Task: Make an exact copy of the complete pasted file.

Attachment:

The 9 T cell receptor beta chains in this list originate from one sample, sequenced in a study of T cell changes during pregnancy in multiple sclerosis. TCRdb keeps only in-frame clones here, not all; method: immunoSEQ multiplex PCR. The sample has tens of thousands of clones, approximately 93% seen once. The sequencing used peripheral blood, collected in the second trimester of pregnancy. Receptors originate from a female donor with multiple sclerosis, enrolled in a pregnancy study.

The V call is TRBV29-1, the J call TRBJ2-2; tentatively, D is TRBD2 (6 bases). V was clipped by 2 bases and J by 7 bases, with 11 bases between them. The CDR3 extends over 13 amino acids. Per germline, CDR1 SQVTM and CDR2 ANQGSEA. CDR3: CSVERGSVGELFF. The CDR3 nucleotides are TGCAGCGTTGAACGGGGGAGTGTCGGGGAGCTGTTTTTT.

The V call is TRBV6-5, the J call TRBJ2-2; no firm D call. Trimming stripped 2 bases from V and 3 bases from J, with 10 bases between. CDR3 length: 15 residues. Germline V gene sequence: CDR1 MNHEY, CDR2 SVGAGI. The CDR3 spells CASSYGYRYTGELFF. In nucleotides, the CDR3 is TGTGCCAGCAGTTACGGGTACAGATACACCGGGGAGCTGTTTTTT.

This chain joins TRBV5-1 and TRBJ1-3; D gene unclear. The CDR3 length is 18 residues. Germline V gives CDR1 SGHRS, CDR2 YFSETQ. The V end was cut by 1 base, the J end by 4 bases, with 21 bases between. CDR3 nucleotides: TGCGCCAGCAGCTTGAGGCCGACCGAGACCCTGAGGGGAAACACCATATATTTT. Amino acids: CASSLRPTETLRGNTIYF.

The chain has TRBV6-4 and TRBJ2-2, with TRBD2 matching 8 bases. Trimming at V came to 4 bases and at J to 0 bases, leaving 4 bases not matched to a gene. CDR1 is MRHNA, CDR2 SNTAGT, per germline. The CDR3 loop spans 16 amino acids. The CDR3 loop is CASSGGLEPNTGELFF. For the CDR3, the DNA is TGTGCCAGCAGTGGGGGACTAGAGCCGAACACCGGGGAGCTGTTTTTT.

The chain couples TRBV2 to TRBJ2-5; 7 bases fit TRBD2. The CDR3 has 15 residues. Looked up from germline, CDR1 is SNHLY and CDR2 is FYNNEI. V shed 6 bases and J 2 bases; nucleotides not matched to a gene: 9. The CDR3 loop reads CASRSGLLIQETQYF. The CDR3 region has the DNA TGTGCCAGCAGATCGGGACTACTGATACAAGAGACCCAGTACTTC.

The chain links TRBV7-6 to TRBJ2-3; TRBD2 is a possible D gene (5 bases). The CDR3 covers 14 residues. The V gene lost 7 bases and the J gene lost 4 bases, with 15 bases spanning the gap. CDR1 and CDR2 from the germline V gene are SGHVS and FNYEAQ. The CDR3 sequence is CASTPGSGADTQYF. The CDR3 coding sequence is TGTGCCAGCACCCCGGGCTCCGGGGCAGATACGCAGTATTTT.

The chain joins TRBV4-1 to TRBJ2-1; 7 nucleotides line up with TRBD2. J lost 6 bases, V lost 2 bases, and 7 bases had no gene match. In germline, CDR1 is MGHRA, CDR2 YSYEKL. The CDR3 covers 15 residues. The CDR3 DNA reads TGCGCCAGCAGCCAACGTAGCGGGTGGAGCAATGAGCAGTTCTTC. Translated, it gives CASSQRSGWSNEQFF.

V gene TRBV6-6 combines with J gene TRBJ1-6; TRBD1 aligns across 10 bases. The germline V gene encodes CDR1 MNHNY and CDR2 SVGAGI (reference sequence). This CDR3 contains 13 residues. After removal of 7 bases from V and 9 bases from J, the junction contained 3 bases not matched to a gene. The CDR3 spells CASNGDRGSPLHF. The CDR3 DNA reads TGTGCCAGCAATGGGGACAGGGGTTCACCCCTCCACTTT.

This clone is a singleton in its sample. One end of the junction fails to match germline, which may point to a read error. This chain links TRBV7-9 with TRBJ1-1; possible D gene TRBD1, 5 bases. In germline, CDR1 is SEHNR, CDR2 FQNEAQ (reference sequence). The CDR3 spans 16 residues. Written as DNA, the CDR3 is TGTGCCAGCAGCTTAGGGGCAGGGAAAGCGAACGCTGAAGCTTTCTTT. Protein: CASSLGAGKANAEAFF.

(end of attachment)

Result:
The 9 T cell receptor beta chains in this list originate from one sample, sequenced in a study of T cell changes during pregnancy in multiple sclerosis. TCRdb keeps only in-frame clones here, not all; method: immunoSEQ multiplex PCR. The sample has tens of thousands of clones, approximately 93% seen once. The sequencing used peripheral blood, collected in the second trimester of pregnancy. Receptors originate from a female donor with multiple sclerosis, enrolled in a pregnancy study.

The V call is TRBV29-1, the J call TRBJ2-2; tentatively, D is TRBD2 (6 bases). V was clipped by 2 bases and J by 7 bases, with 11 bases between them. The CDR3 extends over 13 amino acids. Per germline, CDR1 SQVTM and CDR2 ANQGSEA. CDR3: CSVERGSVGELFF. The CDR3 nucleotides are TGCAGCGTTGAACGGGGGAGTGTCGGGGAGCTGTTTTTT.

The V call is TRBV6-5, the J call TRBJ2-2; no firm D call. Trimming stripped 2 bases from V and 3 bases from J, with 10 bases between. CDR3 length: 15 residues. Germline V gene sequence: CDR1 MNHEY, CDR2 SVGAGI. The CDR3 spells CASSYGYRYTGELFF. In nucleotides, the CDR3 is TGTGCCAGCAGTTACGGGTACAGATACACCGGGGAGCTGTTTTTT.

This chain joins TRBV5-1 and TRBJ1-3; D gene unclear. The CDR3 length is 18 residues. Germline V gives CDR1 SGHRS, CDR2 YFSETQ. The V end was cut by 1 base, the J end by 4 bases, with 21 bases between. CDR3 nucleotides: TGCGCCAGCAGCTTGAGGCCGACCGAGACCCTGAGGGGAAACACCATATATTTT. Amino acids: CASSLRPTETLRGNTIYF.

The chain has TRBV6-4 and TRBJ2-2, with TRBD2 matching 8 bases. Trimming at V came to 4 bases and at J to 0 bases, leaving 4 bases not matched to a gene. CDR1 is MRHNA, CDR2 SNTAGT, per germline. The CDR3 loop spans 16 amino acids. The CDR3 loop is CASSGGLEPNTGELFF. For the CDR3, the DNA is TGTGCCAGCAGTGGGGGACTAGAGCCGAACACCGGGGAGCTGTTTTTT.

The chain couples TRBV2 to TRBJ2-5; 7 bases fit TRBD2. The CDR3 has 15 residues. Looked up from germline, CDR1 is SNHLY and CDR2 is FYNNEI. V shed 6 bases and J 2 bases; nucleotides not matched to a gene: 9. The CDR3 loop reads CASRSGLLIQETQYF. The CDR3 region has the DNA TGTGCCAGCAGATCGGGACTACTGATACAAGAGACCCAGTACTTC.

The chain links TRBV7-6 to TRBJ2-3; TRBD2 is a possible D gene (5 bases). The CDR3 covers 14 residues. The V gene lost 7 bases and the J gene lost 4 bases, with 15 bases spanning the gap. CDR1 and CDR2 from the germline V gene are SGHVS and FNYEAQ. The CDR3 sequence is CASTPGSGADTQYF. The CDR3 coding sequence is TGTGCCAGCACCCCGGGCTCCGGGGCAGATACGCAGTATTTT.

The chain joins TRBV4-1 to TRBJ2-1; 7 nucleotides line up with TRBD2. J lost 6 bases, V lost 2 bases, and 7 bases had no gene match. In germline, CDR1 is MGHRA, CDR2 YSYEKL. The CDR3 covers 15 residues. The CDR3 DNA reads TGCGCCAGCAGCCAACGTAGCGGGTGGAGCAATGAGCAGTTCTTC. Translated, it gives CASSQRSGWSNEQFF.

V gene TRBV6-6 combines with J gene TRBJ1-6; TRBD1 aligns across 10 bases. The germline V gene encodes CDR1 MNHNY and CDR2 SVGAGI (reference sequence). This CDR3 contains 13 residues. After removal of 7 bases from V and 9 bases from J, the junction contained 3 bases not matched to a gene. The CDR3 spells CASNGDRGSPLHF. The CDR3 DNA reads TGTGCCAGCAATGGGGACAGGGGTTCACCCCTCCACTTT.

This clone is a singleton in its sample. One end of the junction fails to match germline, which may point to a read error. This chain links TRBV7-9 with TRBJ1-1; possible D gene TRBD1, 5 bases. In germline, CDR1 is SEHNR, CDR2 FQNEAQ (reference sequence). The CDR3 spans 16 residues. Written as DNA, the CDR3 is TGTGCCAGCAGCTTAGGGGCAGGGAAAGCGAACGCTGAAGCTTTCTTT. Protein: CASSLGAGKANAEAFF.